Late last year, 49Games and Conspiracy Entertainment released Winter Sports 2008: The Ultimate Challenge, a title based off of Winter Olympic events. It presented some enjoyable moments across the nine events presented in that title and attempted to stretch out the repetitive play with Campaign and Career modes. A little less than a year later, the follow-up to the title, Winter Sports 2: The Next Challenge, has been released and is attempting to capitalize on the gameplay itself. Unfortunately, while there have been a few elements added to the game, the overall title itself is such a repackaging of the old game that it's pretty hard to recommend this one to anyone but the most hardcore winter sports and Olympic fans.
The gameplay for Winter Sports 2 is derived from many of the sports that you'd expect to see on a broadcast of the Olympics or other winter competitions, such as figure skating, ski jumping and bobsledding. Ten separate event types are present within Winter Sports 2, with some mild variations to spread out the gameplay to 16 separate events, such as two-women or four-man bobsled competitions or downhill skiing versus slalom. Added to the mix this year is a new snowboard half-pipe, where players are allowed to grab some sky by pulling off a number of intricate maneuvers before time (or the halfpipe) runs out. Depending on when you approach the edge of the halfpipe, you'll either be allowed to perform a tail or nosegrab, or you'll be presented with a number of quick time events in the form of onscreen controls. Perform the moves in the proper order and you have more of a chance to land the trick; hesitate or make a mistake and prepare to eat some powder. Snowboarding isn't the only change that's been made to pre-existing gameplay elements; cross country skiing has been replaced by the biathlon and the figure skating has been changed from hitting face buttons at the right time to using the left and right analog sticks in time as they approach a marker at the bottom of the screen.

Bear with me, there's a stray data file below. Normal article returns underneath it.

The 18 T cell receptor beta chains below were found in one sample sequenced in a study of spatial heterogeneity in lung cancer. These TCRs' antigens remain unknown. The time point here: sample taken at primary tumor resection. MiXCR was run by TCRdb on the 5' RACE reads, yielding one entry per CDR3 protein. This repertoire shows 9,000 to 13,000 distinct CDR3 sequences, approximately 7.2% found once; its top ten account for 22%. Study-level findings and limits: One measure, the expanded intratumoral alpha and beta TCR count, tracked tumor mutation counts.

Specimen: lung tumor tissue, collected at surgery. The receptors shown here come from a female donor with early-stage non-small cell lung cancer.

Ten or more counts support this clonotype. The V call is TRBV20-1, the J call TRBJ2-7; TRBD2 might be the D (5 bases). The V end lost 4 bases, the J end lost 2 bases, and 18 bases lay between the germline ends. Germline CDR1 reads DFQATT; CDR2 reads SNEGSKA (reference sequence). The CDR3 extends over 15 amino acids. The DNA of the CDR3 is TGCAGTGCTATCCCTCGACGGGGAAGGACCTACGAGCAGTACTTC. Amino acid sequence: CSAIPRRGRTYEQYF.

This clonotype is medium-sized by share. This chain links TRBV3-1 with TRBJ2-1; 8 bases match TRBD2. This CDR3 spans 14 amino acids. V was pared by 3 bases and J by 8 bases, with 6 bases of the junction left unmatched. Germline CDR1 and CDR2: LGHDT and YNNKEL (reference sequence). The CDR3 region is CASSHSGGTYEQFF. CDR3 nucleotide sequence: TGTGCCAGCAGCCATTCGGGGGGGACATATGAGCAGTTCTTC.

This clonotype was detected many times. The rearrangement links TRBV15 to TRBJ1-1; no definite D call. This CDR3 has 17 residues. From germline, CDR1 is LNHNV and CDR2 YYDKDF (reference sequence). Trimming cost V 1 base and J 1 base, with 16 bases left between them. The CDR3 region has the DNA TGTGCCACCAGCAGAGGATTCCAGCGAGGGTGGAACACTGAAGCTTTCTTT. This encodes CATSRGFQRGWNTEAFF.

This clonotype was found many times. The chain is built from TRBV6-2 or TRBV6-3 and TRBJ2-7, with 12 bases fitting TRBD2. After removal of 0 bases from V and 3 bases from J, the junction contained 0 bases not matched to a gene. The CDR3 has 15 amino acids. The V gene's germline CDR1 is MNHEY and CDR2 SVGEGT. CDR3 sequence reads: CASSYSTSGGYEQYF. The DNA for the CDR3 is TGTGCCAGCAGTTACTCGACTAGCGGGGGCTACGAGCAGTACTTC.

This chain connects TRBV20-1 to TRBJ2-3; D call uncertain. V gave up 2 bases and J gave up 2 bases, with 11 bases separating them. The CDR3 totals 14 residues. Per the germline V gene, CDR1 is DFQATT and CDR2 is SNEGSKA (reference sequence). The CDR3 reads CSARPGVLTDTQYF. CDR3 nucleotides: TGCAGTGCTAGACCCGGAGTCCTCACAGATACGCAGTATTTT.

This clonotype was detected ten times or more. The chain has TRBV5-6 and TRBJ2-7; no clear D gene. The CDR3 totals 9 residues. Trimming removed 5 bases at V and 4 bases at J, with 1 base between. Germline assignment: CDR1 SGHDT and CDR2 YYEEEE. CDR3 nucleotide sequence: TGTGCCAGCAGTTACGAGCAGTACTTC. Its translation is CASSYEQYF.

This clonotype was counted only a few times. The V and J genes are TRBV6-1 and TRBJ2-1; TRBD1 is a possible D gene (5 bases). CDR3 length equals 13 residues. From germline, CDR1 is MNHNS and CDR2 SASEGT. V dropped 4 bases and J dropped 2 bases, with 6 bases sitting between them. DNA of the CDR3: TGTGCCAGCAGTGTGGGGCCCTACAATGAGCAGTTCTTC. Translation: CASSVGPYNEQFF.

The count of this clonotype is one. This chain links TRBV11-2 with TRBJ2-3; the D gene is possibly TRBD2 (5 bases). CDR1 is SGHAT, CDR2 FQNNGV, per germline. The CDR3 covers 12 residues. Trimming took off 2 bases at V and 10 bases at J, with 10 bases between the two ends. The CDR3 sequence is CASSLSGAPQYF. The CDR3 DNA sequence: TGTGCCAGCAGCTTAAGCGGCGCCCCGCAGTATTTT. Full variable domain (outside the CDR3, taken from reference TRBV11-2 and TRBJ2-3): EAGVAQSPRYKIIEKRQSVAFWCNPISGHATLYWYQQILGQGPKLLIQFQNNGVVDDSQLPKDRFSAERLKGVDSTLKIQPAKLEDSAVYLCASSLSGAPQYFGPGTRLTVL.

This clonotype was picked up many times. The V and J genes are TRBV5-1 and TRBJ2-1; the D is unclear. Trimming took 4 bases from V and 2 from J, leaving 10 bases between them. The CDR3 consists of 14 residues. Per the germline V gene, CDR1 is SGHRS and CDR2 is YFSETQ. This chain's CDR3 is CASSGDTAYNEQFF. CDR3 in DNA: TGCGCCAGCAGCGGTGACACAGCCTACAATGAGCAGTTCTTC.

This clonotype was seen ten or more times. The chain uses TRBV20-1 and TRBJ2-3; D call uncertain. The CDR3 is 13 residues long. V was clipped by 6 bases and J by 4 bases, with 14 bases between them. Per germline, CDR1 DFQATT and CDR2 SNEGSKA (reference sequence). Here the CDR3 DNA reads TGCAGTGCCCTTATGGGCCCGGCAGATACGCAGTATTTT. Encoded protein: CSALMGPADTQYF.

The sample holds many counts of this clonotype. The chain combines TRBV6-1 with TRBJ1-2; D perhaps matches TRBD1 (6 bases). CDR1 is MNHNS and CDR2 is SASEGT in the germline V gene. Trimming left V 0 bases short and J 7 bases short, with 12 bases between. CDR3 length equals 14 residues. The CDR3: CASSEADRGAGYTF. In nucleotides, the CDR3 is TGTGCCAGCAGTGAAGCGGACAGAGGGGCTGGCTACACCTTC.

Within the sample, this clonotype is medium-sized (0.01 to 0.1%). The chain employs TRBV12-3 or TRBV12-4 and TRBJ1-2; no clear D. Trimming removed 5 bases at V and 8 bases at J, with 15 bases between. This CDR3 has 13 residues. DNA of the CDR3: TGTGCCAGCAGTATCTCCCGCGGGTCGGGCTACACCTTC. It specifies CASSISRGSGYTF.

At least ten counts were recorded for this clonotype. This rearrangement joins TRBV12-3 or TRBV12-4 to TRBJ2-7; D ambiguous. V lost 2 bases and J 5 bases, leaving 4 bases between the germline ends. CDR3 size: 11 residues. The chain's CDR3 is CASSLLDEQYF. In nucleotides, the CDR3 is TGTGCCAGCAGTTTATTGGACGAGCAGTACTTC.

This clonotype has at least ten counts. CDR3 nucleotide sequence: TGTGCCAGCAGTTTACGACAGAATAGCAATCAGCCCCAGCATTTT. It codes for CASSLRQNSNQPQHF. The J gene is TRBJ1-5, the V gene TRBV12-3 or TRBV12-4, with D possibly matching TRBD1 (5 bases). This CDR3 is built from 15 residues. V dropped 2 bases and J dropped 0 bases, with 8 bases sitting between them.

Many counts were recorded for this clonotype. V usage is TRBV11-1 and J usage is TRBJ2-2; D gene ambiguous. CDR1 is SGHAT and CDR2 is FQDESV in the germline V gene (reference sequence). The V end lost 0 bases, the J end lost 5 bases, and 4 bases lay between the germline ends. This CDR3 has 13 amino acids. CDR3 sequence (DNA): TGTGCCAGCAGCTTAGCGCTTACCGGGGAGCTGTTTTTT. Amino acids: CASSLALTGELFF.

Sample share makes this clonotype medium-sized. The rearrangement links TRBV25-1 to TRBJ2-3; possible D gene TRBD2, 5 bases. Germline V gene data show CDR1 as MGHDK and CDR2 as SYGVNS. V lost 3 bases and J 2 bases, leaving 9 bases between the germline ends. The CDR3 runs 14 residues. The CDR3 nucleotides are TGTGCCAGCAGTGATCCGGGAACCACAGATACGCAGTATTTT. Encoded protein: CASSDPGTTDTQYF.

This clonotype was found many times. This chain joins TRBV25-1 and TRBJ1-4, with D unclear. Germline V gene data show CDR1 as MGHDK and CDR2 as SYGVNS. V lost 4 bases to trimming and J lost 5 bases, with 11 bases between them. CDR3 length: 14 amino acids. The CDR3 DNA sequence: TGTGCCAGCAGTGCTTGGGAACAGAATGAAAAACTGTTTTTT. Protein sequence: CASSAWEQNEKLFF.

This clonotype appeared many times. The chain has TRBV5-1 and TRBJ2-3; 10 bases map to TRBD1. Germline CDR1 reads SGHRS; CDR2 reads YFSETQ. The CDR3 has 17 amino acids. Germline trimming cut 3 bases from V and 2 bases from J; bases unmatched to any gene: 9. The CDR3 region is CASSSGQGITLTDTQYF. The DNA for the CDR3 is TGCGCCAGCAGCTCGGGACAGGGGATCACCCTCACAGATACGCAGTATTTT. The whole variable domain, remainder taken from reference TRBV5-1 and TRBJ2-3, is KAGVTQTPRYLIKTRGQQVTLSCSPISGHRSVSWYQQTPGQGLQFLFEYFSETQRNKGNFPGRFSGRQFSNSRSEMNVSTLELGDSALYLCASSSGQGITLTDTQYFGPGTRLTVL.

Check out video of Winter Sports 2 here.
However, the controls are a definite stumbling block that you'll run into with some of the events in Winter Sports 2. While some are extremely easy, such as the button presses that you'll need to launch yourself off the ski jump, others can be quite hard if not impossible to get your timing down. For instance, the analog sticks do help as far as inputting your moves, but performing a half circle with an analog stick and making the game recognize what you want to do and when is rather tricky.
Even worse, regardless of whether you're feeling the rhythm of your Speed Skater and how they move across the ice, it's almost impossible to perform the button presses you need to gain, create or sustain momentum as you race. Even stranger, it can be extremely difficult to tell exactly which mistake that you made that causes an athlete to fall down. In figure skating, you can blow a number of arrows, then land a string of them properly and still watch your skater fall to the ice. With snowboarding, you'll enter a precanned animation and land one particular way and be fine; line up the exact same way the next time and you'll crash and burn.
Control mechanics like this on some of the sports makes some of them less than appealing, and while you'll be presented with five, nine or sixteen event competitions to perform in and attempt to gain medals, you'll probably opt more for the virtual competition that allows you to pick and choose what events you want to compete in to avoid certain sports. Once you get tired of that, you'll probably move onto the deeper Career and Campaign modes, which is where the true depth of the game lies. Career mode lets you choose a nation to represent through one of fifteen cups comprised of a varying number of events. By getting your athletes to finish first overall in the standings for each cup, you'll unlock new venues and new cups that you can compete in. Although Career mode essentially creates competitions of varying lengths (making the length of play feel a bit fresher), the larger selling point is the acquisition of experience points for podium place finishers, which can be applied to boost a character's performance in an event.